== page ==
Practical Planning, 1st Edition

Practical Planning, 1st Edition,David Wilkins,ISBN9780934613941


Morgan Kaufmann



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Planning, or reasoning about actions, is a fundamental element of intelligent behavior--and one that artificial intelligence has found very difficult to implement. The most well-understood approach to building planning systems has been under refinement since the late 1960s and has now reached a level of maturity where there are good prospects for building working planners.

Practical Planning is an in-depth examination of this classical planning paradigm through an intensive case study of SIPE, a significantly implemented planning system. The author, the developer of SIPE, defines the planning problem in general, explains why reasoning about actions is so complex, and describes all parts of the SIPE system and the algorithms needed to achieve efficiency. Details are discussed in the context of problems and important issues in building a practical planner; discussions of how other systems address these issues are also included.

Assuming only a basic background in AI, Practical Planning will be of great interest to professionals interested in incorporating planning capabilities into AI systems.

Information about this author is currently not available.

Practical Planning, 1st Edition

Practical Planning: Extending the Classical AI Planning Paradigm

David E. Wilkins

List of Figures

List of Tables

1 Reasoning about Actions and Planning
1.1 Philosophical and Practical Importance

1.2 The Classical AI Planning Problem

1.3 Reactive Planning

1.4 The Essence of Planning

1.5 Capabilities of a Planning System

1.6 How Hard is Planning?

1.7 Classical AI Planning Systems

1.8 SIPE

2 Basic Assumptions and Limitations
2.1 Important Features

2.2 Limitations

3 SIPE and Its Representations
3.1 Representation of Domain Objects and Relationship

3.2 Operator Description Language

3.3 Plan Rationale

3.4 Plans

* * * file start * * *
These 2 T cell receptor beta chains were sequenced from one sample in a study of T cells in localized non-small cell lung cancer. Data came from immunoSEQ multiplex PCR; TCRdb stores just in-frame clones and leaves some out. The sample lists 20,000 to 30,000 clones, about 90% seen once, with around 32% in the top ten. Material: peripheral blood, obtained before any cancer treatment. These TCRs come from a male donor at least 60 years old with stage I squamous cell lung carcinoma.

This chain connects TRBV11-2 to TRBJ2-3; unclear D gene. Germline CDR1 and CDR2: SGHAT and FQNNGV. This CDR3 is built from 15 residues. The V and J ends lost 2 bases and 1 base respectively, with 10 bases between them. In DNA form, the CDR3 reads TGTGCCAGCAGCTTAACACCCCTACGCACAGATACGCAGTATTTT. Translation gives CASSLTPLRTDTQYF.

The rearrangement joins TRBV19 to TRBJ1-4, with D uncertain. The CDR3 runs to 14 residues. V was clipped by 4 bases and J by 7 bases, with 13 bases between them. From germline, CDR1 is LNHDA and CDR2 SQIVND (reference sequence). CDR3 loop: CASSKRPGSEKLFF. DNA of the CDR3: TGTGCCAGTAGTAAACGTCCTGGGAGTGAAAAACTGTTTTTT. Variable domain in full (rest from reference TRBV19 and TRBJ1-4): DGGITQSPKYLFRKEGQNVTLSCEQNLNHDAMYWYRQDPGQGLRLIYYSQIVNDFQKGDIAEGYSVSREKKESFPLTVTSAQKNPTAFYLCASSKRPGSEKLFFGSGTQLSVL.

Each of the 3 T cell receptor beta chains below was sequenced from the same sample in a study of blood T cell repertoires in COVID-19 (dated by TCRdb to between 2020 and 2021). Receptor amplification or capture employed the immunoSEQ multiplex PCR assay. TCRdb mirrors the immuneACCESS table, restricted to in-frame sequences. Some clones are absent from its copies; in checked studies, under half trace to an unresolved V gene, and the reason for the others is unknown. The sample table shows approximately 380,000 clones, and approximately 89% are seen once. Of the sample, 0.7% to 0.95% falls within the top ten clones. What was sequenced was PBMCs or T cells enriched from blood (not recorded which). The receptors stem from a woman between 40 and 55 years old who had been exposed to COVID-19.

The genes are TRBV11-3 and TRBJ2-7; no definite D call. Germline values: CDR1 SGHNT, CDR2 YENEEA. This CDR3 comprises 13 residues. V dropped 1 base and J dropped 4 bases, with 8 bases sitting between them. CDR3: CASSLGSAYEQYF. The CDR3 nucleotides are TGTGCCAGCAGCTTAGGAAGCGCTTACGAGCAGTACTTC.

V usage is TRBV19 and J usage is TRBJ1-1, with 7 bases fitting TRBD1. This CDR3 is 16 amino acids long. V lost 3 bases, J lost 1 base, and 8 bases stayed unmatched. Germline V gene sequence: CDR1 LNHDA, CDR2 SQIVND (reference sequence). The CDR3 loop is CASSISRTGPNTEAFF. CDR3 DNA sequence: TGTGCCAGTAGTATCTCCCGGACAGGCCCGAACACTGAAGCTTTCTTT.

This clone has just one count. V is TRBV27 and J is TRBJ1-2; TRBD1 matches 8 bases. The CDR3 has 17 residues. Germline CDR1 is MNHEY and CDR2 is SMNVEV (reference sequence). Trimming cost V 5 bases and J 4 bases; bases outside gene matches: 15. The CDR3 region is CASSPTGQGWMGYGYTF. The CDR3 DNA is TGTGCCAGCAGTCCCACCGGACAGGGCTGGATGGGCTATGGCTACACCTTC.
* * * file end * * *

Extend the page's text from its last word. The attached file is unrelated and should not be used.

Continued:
4 Hierarchical Planning as Differing Abstraction Levels
4.1 The Many Guises of Hierarchical Planning

4.2 A Problem with Current Planners

4.3 Solutions

5 Constraints
5.1 SIPE's Constraint Language

5.2 Use of Constraints

5.3 Unification

6. The Truth Criterion
6.1 The Formula Truth Criterion

6.2 The PTC for Ground, Linear Plans

6.3 Introducing Variables

6.4 Introducing Existential Quantifiers

6.5 Introducing Universal Quantifiers

6.6 Introducing Nonlinearity

6.7 Summary

7 Deductive Causal Theories
7.1 A Motivating Example

7.2 Domain Rules

7.3 problems with Domain Rules

7.4 Heuritic Adequacy and Expressive Power

8 Plan Critics
8.1 Solving the Constraint Network

8.2 Parallel Interactions

8.3 Goal Phantomization

8.4 Solving Harmful Interactions

8.5 Adding Ordering Constraints

8.6 Examples

9 Resources: Reusable, Consumable, Temporal
9.1 Reusable Resources

9.2 Representation of Numerical Quantities

9.3 Consumable Resources

9.4 Temporal Reasoning

9.5 Manipulating Numerical Quantities

9.6 Summary

10 Search
10.1 Automatic Search

10.2 Intermingling Planning and Execution

10.3 Interactive Control

10.4 Domain-Dependent Search Control

10.5 Other Search Strategies

11 Replanning During Execution
11.1 Overview of SIPE's Execution-Monitoring System

11.2 Unknowns

11.3 Interpreting the Input

11.4 The Problem Recognizer

11.5 Replanning Actions

11.6 The General Replanner

11.7 Examples

11.8 Searching the Space of Modified Plans

11.9 Summary

12 Planning and Reactivity
12.1 Level of the Interface

12.2 Who is in Control?

13 Achieving Heuristic Adequacy
13.1 Summary of Heuristics

13.2 Subsumption of Pred Constraints

13.3 Encoding Domains in SIPE

14 Comparison with Other Systems
14.1 Nonclassical Planning Systems

14.2 Previous Classical Planners

14.3 Constraints

14.4 Critics

14.5 Replanning

14.6 Heuristic Adequacy

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